Culture Poisons Brain With Racism, Study Finds
A new study, published online Sept. 17 in the British Journal of Social Psychology, finds that media may be the root of many unconscious stereotypes in the brain.
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For years, social scientists have uncovered the unsettling truth that no matter how egalitarian a person purports to be, their unconscious mind holds some racist, sexist or ageist thoughts.
But a new study finds that this may say less about the person and more about the culture that surrounds him or her.
The new study finds that while people are quick to associate word pairs that bring to mind stereotypes (think "black - poor" versus "black - goofy"), this tendency is rooted not in the social meaning of the words, but in the likelihood of the words appearing together in literature and media. In other words, this implicit prejudice is driven more by culture than by any innate horribleness in the person, said study researcher Paul Verhaeghen, a Georgia Tech psychologist.
"There’s one idea that people tend to associate black people with violence, women with weakness, or older people with forgetfulness because they are prejudiced. But there’s another possibility that what’s in your head is not you, it’s the culture around you," Verhaeghen said in a statement. "And so what you have is stuff you picked up from reading, television, radio and the Internet. And that’s the question we wanted to answer: are you indeed a racist, or are you just an American?"
Responding to prejudice
In study after study, people more quickly associate word pairs that bring to mind stereotypes. "Female" and "weak" would be more quickly associated than "female" and "mundane," for example. This implicit prejudice is different than explicit prejudices, which psychologists measure by asking people questions about how they feel about various social groups.
But the root of implicit prejudice wasn't clear. People might associate the word pairs because they saw shared meaning in them — they really do think of "black" and "poor" as overlapping terms. But people also might link the two words because they simply see the words "black" and "poor" together in literature and media more often than the words "black" and "goofy."
Verhaeghen and his colleagues tested the second theory by giving 104 undergraduates one of three tests. In the first, the student saw two words flashed on a computer screen one after another, and then had to say whether the second word was a real word. In the second, the words would flash onscreen, and the participant would rate whether the second word was positive or negative. The third experiment was identical, except students were asked whether the two words were related.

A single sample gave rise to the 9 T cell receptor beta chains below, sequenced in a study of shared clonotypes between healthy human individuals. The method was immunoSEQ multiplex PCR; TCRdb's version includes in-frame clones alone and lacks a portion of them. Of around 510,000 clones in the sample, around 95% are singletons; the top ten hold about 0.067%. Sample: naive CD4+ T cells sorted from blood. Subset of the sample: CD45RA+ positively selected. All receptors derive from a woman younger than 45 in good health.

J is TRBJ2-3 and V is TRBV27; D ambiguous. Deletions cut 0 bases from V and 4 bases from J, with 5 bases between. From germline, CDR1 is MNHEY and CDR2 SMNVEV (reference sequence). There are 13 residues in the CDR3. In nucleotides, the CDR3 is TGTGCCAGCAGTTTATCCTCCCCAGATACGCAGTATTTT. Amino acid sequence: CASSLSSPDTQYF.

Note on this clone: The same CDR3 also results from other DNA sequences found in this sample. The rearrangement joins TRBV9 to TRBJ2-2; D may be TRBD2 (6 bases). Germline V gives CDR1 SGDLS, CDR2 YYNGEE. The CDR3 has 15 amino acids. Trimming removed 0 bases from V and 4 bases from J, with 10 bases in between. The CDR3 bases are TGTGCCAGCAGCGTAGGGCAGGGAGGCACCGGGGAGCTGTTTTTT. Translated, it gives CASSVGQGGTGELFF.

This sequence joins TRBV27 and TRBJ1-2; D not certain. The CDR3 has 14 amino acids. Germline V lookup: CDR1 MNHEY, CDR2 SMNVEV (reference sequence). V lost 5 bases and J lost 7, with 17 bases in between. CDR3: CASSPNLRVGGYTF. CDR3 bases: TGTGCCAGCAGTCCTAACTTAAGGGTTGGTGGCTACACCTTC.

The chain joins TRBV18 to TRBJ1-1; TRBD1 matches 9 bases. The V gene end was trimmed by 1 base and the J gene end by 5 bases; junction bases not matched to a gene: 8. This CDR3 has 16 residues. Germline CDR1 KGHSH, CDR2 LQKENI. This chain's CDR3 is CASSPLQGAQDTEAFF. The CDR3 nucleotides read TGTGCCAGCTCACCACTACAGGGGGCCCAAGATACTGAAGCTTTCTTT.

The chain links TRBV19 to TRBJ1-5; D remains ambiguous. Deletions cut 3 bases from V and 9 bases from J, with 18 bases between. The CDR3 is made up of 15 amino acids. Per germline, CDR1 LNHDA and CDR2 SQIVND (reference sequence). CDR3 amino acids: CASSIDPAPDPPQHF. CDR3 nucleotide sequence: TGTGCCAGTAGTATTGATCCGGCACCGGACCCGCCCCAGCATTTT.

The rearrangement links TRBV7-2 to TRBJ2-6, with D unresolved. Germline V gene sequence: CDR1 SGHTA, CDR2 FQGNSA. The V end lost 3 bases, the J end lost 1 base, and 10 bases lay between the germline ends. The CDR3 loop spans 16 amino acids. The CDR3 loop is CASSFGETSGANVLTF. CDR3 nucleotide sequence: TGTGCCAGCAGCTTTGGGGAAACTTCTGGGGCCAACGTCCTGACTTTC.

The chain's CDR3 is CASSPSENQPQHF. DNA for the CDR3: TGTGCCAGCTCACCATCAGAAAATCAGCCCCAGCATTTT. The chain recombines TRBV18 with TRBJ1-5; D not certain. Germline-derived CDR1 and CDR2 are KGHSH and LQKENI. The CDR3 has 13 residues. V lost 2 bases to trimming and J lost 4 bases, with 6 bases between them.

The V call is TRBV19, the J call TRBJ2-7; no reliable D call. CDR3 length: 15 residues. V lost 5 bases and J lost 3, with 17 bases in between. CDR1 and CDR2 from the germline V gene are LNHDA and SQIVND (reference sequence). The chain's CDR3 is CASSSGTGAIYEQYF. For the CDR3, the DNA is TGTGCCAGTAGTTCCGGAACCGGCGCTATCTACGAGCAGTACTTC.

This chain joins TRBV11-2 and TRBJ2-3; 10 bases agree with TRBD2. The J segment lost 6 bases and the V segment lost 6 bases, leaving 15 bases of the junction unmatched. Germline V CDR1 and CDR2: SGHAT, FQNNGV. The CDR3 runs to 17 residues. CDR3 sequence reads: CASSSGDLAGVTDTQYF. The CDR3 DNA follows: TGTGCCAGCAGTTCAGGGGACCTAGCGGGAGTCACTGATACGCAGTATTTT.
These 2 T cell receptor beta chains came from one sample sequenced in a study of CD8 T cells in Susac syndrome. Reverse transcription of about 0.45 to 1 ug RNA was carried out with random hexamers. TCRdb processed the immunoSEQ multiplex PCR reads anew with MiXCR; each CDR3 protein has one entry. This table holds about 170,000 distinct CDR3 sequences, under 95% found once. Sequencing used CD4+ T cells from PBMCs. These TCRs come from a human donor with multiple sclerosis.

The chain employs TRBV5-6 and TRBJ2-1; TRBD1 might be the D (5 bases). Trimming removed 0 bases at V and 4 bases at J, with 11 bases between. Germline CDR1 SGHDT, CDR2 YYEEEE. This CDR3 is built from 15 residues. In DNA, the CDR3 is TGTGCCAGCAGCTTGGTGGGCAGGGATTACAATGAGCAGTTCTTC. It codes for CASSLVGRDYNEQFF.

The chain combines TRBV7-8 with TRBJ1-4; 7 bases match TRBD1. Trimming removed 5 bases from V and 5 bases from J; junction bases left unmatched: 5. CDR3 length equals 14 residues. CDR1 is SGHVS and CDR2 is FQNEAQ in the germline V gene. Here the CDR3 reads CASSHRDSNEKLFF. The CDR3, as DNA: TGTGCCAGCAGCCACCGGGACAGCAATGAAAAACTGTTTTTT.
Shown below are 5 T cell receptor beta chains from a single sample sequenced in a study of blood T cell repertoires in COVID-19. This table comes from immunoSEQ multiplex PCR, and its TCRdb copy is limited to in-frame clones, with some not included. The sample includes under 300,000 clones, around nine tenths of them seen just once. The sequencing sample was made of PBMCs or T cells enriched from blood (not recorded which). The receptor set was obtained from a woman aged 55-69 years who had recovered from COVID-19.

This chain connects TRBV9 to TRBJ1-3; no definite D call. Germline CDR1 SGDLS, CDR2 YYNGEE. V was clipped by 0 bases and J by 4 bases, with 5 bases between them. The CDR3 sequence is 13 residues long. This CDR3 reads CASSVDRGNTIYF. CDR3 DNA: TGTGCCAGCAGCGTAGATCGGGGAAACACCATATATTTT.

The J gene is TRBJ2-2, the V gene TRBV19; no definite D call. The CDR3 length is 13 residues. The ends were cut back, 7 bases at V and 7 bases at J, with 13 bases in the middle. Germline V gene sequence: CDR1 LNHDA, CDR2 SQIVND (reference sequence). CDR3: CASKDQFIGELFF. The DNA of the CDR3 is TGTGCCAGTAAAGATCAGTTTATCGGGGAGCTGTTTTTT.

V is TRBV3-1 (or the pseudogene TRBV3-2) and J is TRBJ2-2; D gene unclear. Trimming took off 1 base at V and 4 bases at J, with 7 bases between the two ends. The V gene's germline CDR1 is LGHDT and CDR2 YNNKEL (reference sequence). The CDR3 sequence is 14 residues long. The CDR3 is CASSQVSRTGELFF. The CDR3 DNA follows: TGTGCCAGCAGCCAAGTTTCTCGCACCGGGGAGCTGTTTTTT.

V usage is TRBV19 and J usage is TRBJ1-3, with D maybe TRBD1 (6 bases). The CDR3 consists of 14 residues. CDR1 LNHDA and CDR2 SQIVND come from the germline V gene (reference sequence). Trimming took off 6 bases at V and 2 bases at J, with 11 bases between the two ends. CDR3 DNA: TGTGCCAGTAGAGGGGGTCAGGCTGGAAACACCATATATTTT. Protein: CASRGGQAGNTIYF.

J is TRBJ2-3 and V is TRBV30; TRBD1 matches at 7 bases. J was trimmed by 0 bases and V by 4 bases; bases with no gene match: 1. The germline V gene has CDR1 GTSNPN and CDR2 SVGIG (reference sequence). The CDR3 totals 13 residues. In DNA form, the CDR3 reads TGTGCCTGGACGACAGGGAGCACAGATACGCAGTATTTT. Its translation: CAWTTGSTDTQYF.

The word pairs were a mixture of stereotyped terms about men, women, blacks, whites and young and old people. There were also non-social word pairs such as "cat - jumpy" and "dog - dumb." Some of the pairs included nonsense words as well.
In all three experiments, a faster reaction time in answering the question indicates a closer link between the two words in the brain. Like in other studies, participants were faster at reacting to word pairs that elicited stereotypes. [Read: 5 Myths About Gay People, Debunked]
But this experiment had another layer: The researchers analyzed the results using a computer program called BEAGLE, or the Bound Encoding of the Aggregate Language Environment. This program contains a sample of books, magazine and newspaper articles, about 10 million words total. It's meant to mimic the amount of reading an average college student has done in his or her life.
The program analyses all the words in the reading sample, including how often two words appear near one another. If culture plays into implicit stereotyping, closely related words should always result in fast reaction times, regardless of the social meaning of those words.
The racist inside
Comparing their participants' results to BEAGLE confirmed that, indeed, words that appear more often together in the real world trigger faster reaction times in the lab. This applies for positive and negative stereotypes, such as "male - strong" and "female - weak" and for completely neutral pairs such as "summer - sunny."
There was also no relationship between people's implicit prejudices as measured by reaction time, and their explicit racism, sexism or ageism as measured by questionnaires.
"This suggests that at least part of the alleged racist/sexist/ageist hiding inside us all is a monster not of our own making; it is built out of memes borrowed from close contact with our environment," Verhaeghen and his colleagues reported online Sept. 17 in the British Journal of Social Psychology.
Although limited by the college-age population, the researchers argue that the results paint a picture of prejudice as a painful cycle: Prejudiced thought begetting prejudiced speech, which is then internalized to begat even more prejudiced thought.
But "culture made me do it" is no excuse for racism, they add, writing, "society's influence on its individual constituents does not absolve these individuals from their own personal responsibilities." In fact, Verhaeghen said, the study suggests the need for extra caution.
"There's a reason for political correctness," he said. "At least, as studies suggest, it might be a good idea to not put stereotypes out there too clearly, because if you do, people will internalize them."
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